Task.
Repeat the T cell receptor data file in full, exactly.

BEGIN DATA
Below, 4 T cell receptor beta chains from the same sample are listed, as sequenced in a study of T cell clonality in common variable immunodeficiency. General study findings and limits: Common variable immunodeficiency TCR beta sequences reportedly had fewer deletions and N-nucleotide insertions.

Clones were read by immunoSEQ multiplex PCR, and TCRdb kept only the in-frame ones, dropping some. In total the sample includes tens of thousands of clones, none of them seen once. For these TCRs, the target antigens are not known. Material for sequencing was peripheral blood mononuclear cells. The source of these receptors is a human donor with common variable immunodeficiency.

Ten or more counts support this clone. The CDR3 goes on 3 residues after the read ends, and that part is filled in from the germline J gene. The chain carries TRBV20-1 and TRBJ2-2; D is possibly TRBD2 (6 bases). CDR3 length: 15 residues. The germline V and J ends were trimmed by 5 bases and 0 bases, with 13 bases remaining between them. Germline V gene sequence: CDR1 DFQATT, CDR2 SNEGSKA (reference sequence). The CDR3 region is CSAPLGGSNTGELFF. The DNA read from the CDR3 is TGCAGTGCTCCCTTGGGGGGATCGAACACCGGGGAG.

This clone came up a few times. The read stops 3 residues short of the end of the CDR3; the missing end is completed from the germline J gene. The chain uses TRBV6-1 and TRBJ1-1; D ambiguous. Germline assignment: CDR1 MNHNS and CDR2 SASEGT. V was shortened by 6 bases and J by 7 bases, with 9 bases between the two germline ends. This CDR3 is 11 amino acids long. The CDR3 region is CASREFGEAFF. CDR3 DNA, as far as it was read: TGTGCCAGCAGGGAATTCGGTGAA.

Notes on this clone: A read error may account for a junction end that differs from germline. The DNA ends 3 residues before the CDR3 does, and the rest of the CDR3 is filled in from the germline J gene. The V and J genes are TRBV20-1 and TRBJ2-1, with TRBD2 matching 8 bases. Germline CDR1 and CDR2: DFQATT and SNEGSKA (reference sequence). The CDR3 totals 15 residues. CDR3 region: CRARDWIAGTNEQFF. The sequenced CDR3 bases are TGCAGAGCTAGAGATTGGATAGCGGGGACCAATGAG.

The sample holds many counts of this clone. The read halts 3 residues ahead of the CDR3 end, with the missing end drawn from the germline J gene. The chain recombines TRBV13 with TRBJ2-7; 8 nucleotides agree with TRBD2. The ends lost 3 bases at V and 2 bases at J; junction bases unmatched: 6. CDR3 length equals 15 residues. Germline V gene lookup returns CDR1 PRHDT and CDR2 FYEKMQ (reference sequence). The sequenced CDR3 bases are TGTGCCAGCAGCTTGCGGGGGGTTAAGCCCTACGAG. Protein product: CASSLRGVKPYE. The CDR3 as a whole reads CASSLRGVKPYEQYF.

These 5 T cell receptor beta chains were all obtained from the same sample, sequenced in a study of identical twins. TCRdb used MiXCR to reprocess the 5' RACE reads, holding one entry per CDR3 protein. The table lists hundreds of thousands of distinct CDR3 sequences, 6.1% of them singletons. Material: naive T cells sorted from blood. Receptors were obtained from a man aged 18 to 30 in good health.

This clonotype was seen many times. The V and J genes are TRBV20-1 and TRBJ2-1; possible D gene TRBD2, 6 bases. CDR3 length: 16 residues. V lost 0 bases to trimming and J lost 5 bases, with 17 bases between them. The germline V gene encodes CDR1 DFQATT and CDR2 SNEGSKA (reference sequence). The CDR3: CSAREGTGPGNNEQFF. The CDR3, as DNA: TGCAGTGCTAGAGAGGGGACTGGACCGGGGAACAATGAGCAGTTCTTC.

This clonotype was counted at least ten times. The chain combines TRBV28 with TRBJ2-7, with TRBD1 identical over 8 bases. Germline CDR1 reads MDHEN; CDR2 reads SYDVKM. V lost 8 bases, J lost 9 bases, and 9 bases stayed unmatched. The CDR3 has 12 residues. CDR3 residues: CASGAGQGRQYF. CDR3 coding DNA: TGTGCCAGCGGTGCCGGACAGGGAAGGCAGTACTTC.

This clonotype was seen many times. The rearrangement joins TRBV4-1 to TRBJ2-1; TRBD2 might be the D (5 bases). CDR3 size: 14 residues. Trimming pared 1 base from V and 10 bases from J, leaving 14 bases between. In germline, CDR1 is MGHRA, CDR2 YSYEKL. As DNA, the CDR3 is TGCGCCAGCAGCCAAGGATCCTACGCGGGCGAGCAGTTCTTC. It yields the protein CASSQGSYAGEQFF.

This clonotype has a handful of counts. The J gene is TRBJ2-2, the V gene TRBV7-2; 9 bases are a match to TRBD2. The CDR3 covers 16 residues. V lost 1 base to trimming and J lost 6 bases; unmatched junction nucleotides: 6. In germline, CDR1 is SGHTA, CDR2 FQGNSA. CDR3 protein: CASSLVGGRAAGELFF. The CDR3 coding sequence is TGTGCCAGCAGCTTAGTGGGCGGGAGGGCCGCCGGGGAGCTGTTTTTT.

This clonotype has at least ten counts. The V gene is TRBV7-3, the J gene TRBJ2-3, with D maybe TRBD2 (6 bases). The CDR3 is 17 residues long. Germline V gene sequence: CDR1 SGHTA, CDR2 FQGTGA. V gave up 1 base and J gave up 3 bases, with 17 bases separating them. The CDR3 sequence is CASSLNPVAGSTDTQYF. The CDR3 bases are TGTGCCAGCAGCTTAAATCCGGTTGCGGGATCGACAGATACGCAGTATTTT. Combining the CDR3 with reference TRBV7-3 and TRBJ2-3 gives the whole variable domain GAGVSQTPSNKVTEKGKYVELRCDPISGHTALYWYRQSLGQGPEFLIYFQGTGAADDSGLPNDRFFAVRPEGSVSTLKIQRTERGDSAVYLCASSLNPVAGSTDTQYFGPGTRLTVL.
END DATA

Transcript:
Below, 4 T cell receptor beta chains from the same sample are listed, as sequenced in a study of T cell clonality in common variable immunodeficiency. General study findings and limits: Common variable immunodeficiency TCR beta sequences reportedly had fewer deletions and N-nucleotide insertions.

Clones were read by immunoSEQ multiplex PCR, and TCRdb kept only the in-frame ones, dropping some. In total the sample includes tens of thousands of clones, none of them seen once. For these TCRs, the target antigens are not known. Material for sequencing was peripheral blood mononuclear cells. The source of these receptors is a human donor with common variable immunodeficiency.

Ten or more counts support this clone. The CDR3 goes on 3 residues after the read ends, and that part is filled in from the germline J gene. The chain carries TRBV20-1 and TRBJ2-2; D is possibly TRBD2 (6 bases). CDR3 length: 15 residues. The germline V and J ends were trimmed by 5 bases and 0 bases, with 13 bases remaining between them. Germline V gene sequence: CDR1 DFQATT, CDR2 SNEGSKA (reference sequence). The CDR3 region is CSAPLGGSNTGELFF. The DNA read from the CDR3 is TGCAGTGCTCCCTTGGGGGGATCGAACACCGGGGAG.

This clone came up a few times. The read stops 3 residues short of the end of the CDR3; the missing end is completed from the germline J gene. The chain uses TRBV6-1 and TRBJ1-1; D ambiguous. Germline assignment: CDR1 MNHNS and CDR2 SASEGT. V was shortened by 6 bases and J by 7 bases, with 9 bases between the two germline ends. This CDR3 is 11 amino acids long. The CDR3 region is CASREFGEAFF. CDR3 DNA, as far as it was read: TGTGCCAGCAGGGAATTCGGTGAA.

Notes on this clone: A read error may account for a junction end that differs from germline. The DNA ends 3 residues before the CDR3 does, and the rest of the CDR3 is filled in from the germline J gene. The V and J genes are TRBV20-1 and TRBJ2-1, with TRBD2 matching 8 bases. Germline CDR1 and CDR2: DFQATT and SNEGSKA (reference sequence). The CDR3 totals 15 residues. CDR3 region: CRARDWIAGTNEQFF. The sequenced CDR3 bases are TGCAGAGCTAGAGATTGGATAGCGGGGACCAATGAG.

The sample holds many counts of this clone. The read halts 3 residues ahead of the CDR3 end, with the missing end drawn from the germline J gene. The chain recombines TRBV13 with TRBJ2-7; 8 nucleotides agree with TRBD2. The ends lost 3 bases at V and 2 bases at J; junction bases unmatched: 6. CDR3 length equals 15 residues. Germline V gene lookup returns CDR1 PRHDT and CDR2 FYEKMQ (reference sequence). The sequenced CDR3 bases are TGTGCCAGCAGCTTGCGGGGGGTTAAGCCCTACGAG. Protein product: CASSLRGVKPYE. The CDR3 as a whole reads CASSLRGVKPYEQYF.

These 5 T cell receptor beta chains were all obtained from the same sample, sequenced in a study of identical twins. TCRdb used MiXCR to reprocess the 5' RACE reads, holding one entry per CDR3 protein. The table lists hundreds of thousands of distinct CDR3 sequences, 6.1% of them singletons. Material: naive T cells sorted from blood. Receptors were obtained from a man aged 18 to 30 in good health.

This clonotype was seen many times. The V and J genes are TRBV20-1 and TRBJ2-1; possible D gene TRBD2, 6 bases. CDR3 length: 16 residues. V lost 0 bases to trimming and J lost 5 bases, with 17 bases between them. The germline V gene encodes CDR1 DFQATT and CDR2 SNEGSKA (reference sequence). The CDR3: CSAREGTGPGNNEQFF. The CDR3, as DNA: TGCAGTGCTAGAGAGGGGACTGGACCGGGGAACAATGAGCAGTTCTTC.

This clonotype was counted at least ten times. The chain combines TRBV28 with TRBJ2-7, with TRBD1 identical over 8 bases. Germline CDR1 reads MDHEN; CDR2 reads SYDVKM. V lost 8 bases, J lost 9 bases, and 9 bases stayed unmatched. The CDR3 has 12 residues. CDR3 residues: CASGAGQGRQYF. CDR3 coding DNA: TGTGCCAGCGGTGCCGGACAGGGAAGGCAGTACTTC.

This clonotype was seen many times. The rearrangement joins TRBV4-1 to TRBJ2-1; TRBD2 might be the D (5 bases). CDR3 size: 14 residues. Trimming pared 1 base from V and 10 bases from J, leaving 14 bases between. In germline, CDR1 is MGHRA, CDR2 YSYEKL. As DNA, the CDR3 is TGCGCCAGCAGCCAAGGATCCTACGCGGGCGAGCAGTTCTTC. It yields the protein CASSQGSYAGEQFF.

This clonotype has a handful of counts. The J gene is TRBJ2-2, the V gene TRBV7-2; 9 bases are a match to TRBD2. The CDR3 covers 16 residues. V lost 1 base to trimming and J lost 6 bases; unmatched junction nucleotides: 6. In germline, CDR1 is SGHTA, CDR2 FQGNSA. CDR3 protein: CASSLVGGRAAGELFF. The CDR3 coding sequence is TGTGCCAGCAGCTTAGTGGGCGGGAGGGCCGCCGGGGAGCTGTTTTTT.

This clonotype has at least ten counts. The V gene is TRBV7-3, the J gene TRBJ2-3, with D maybe TRBD2 (6 bases). The CDR3 is 17 residues long. Germline V gene sequence: CDR1 SGHTA, CDR2 FQGTGA. V gave up 1 base and J gave up 3 bases, with 17 bases separating them. The CDR3 sequence is CASSLNPVAGSTDTQYF. The CDR3 bases are TGTGCCAGCAGCTTAAATCCGGTTGCGGGATCGACAGATACGCAGTATTTT. Combining the CDR3 with reference TRBV7-3 and TRBJ2-3 gives the whole variable domain GAGVSQTPSNKVTEKGKYVELRCDPISGHTALYWYRQSLGQGPEFLIYFQGTGAADDSGLPNDRFFAVRPEGSVSTLKIQRTERGDSAVYLCASSLNPVAGSTDTQYFGPGTRLTVL.